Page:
Wage Gaps and Work Gaps: Implications for Women’s Lives

Recently, during a women’s leadership program I was facilitating, a participant, Amy, had an insight. She had been complaining about being exhausted and stressed all the time while trying to juggle a full-time job and family life—she loved her demanding job and her family, but she had no time for herself and was tired all the time. What was her insight? She realized that her husband expected her to do almost all the work of maintaining their home and family and did not really do much to share this load. She had never seen so clearly that she was carrying an unfair share of the burden, and she had also taken it for granted that this was her role. She now began to question these assumptions. In a previous blog, I wrote about the costs to relationships and women’s careers when both partners do not share the responsibilities for family and home care equally. I also wrote about the ways that we, as women, collude in keeping this imbalance in place as Amy was doing as well as the ways we can reverse this imbalance. Tyler Cowen of the New York Times writes that in several ways, women are in fact working more while men are working less. He explains that the Great Recession had a major impact on labor supply numbers:

  • In 2014, about 12 percent of American men ages twenty-five to fifty-four neither had jobs nor were looking for them, compared to 8 percent in 1994.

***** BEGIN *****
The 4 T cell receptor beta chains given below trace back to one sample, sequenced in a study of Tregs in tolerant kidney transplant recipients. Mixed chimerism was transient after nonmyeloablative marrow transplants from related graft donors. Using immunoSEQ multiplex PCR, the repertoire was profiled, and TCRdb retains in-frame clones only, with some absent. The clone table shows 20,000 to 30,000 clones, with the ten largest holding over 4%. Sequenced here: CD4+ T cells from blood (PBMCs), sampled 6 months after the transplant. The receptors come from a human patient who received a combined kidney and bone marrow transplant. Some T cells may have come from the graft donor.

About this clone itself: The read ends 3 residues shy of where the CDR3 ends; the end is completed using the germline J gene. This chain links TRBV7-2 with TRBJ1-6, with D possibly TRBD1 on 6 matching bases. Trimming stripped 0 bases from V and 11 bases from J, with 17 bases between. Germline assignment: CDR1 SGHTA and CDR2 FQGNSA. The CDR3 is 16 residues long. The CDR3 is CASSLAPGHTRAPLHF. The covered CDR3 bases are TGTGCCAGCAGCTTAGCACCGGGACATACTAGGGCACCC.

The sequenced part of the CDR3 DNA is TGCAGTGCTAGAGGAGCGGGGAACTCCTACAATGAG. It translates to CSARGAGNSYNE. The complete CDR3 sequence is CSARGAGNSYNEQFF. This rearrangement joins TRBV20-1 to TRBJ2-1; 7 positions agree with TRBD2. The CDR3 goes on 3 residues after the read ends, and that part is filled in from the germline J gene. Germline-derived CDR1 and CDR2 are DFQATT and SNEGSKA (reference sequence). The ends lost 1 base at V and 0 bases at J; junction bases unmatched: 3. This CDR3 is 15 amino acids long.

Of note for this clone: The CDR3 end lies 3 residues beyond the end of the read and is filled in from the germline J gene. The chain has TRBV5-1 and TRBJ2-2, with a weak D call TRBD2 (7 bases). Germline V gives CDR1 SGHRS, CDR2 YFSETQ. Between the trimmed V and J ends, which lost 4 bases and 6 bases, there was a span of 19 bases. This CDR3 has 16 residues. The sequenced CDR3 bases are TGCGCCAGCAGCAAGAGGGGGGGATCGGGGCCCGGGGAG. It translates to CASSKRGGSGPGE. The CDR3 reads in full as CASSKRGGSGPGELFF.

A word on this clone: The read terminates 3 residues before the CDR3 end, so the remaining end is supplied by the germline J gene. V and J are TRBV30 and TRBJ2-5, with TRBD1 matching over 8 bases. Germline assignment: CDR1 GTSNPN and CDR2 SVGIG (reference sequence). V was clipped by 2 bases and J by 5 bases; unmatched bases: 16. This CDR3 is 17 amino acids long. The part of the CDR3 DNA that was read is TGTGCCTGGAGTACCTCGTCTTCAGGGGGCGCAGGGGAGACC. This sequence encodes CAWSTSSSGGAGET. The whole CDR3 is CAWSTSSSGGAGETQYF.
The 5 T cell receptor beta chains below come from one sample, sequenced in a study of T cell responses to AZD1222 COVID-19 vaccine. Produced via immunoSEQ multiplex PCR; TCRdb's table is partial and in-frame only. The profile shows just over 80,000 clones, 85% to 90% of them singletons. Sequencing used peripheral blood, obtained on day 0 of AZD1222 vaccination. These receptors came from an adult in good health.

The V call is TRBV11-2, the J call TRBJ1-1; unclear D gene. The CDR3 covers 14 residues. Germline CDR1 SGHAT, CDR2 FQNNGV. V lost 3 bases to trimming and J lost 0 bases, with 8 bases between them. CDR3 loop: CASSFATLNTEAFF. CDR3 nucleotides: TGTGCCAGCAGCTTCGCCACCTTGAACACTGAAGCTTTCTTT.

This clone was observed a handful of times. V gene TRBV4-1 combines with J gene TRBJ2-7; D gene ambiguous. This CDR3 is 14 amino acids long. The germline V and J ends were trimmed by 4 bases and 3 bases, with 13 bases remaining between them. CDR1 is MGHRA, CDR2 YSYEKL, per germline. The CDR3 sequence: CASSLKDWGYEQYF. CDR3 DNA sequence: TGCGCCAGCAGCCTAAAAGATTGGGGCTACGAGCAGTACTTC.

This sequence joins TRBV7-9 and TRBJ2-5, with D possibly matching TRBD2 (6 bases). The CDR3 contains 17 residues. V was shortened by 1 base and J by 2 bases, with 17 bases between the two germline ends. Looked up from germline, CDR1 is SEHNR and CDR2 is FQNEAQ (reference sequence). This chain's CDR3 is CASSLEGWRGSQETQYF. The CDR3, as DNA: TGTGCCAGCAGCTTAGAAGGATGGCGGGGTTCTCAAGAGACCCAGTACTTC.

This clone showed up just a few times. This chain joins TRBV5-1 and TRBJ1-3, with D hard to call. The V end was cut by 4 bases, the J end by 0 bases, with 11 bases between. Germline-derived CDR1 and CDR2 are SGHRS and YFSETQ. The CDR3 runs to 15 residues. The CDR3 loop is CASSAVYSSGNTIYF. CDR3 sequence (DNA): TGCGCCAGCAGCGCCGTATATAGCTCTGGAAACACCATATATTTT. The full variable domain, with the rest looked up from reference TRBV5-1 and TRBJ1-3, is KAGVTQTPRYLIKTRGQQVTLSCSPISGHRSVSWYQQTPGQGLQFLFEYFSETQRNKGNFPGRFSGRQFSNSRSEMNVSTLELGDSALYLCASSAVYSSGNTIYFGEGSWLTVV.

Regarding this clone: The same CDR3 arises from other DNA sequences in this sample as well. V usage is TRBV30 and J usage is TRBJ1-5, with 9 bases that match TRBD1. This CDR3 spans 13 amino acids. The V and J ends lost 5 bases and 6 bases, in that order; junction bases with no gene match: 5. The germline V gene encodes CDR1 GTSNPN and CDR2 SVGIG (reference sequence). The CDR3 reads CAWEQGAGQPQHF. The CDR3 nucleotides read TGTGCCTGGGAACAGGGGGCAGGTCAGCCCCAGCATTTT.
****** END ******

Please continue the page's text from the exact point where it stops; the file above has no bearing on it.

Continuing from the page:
• Fewer than 20 percent of men over the age of sixty-five are in the workforce.
  • Fewer teenagers have jobs—35 percent, compared to 55 percent several decades ago.
Cowen points out that women’s increased participation in the workforce has supported American economic growth. The unfair part is that women continue to carry a bigger share of the household chores and childrearing while also working full-time. The distribution of stress is uneven, and Cowen notes that while barriers are falling for women in the workplace, the distribution of work in the home is uneven and results in another type of inequality. No wonder Amy is so tired! But while women are working more, the gender wage gap continues, and women are still paid less than men who do the same work. Suzanne Woolley of Bloomberg News reports on new studies showing that one of the implications of the wage gap for women is a sleep gap. The author explains that people tend to lose sleep over things they feel are not in their control. In a poll conducted by Princeton Survey Research Associates International, the sleep gap for women has increased by 8 percentage points over the past year. The survey found that the biggest cause of sleep loss is fear of not having saved enough for retirement—56 percent of men reported losing sleep over money compared with 70 percent of women, for good reason:
  • Lower earnings from the gender wage gap mean less savings and social security for women.
  • In 2010, women received one-third less than a man’s average benefit for social security.
  • At age sixty-five and older, women are 80 percent more likely than men to be impoverished.
Yes, the wage gap is important, but it is not the only gap that needs attending to. We also need to pay attention to the inequality of work itself. The implications for our health and our security in our later years are serious. If you and your partner have successfully addressed an imbalance in household responsibilities, I’d love to hear about it in the comments section. Tell us what has worked for you!   The image in this post is in the public domain courtesy of Public Domain Pictures. ]]>

Leave a Comment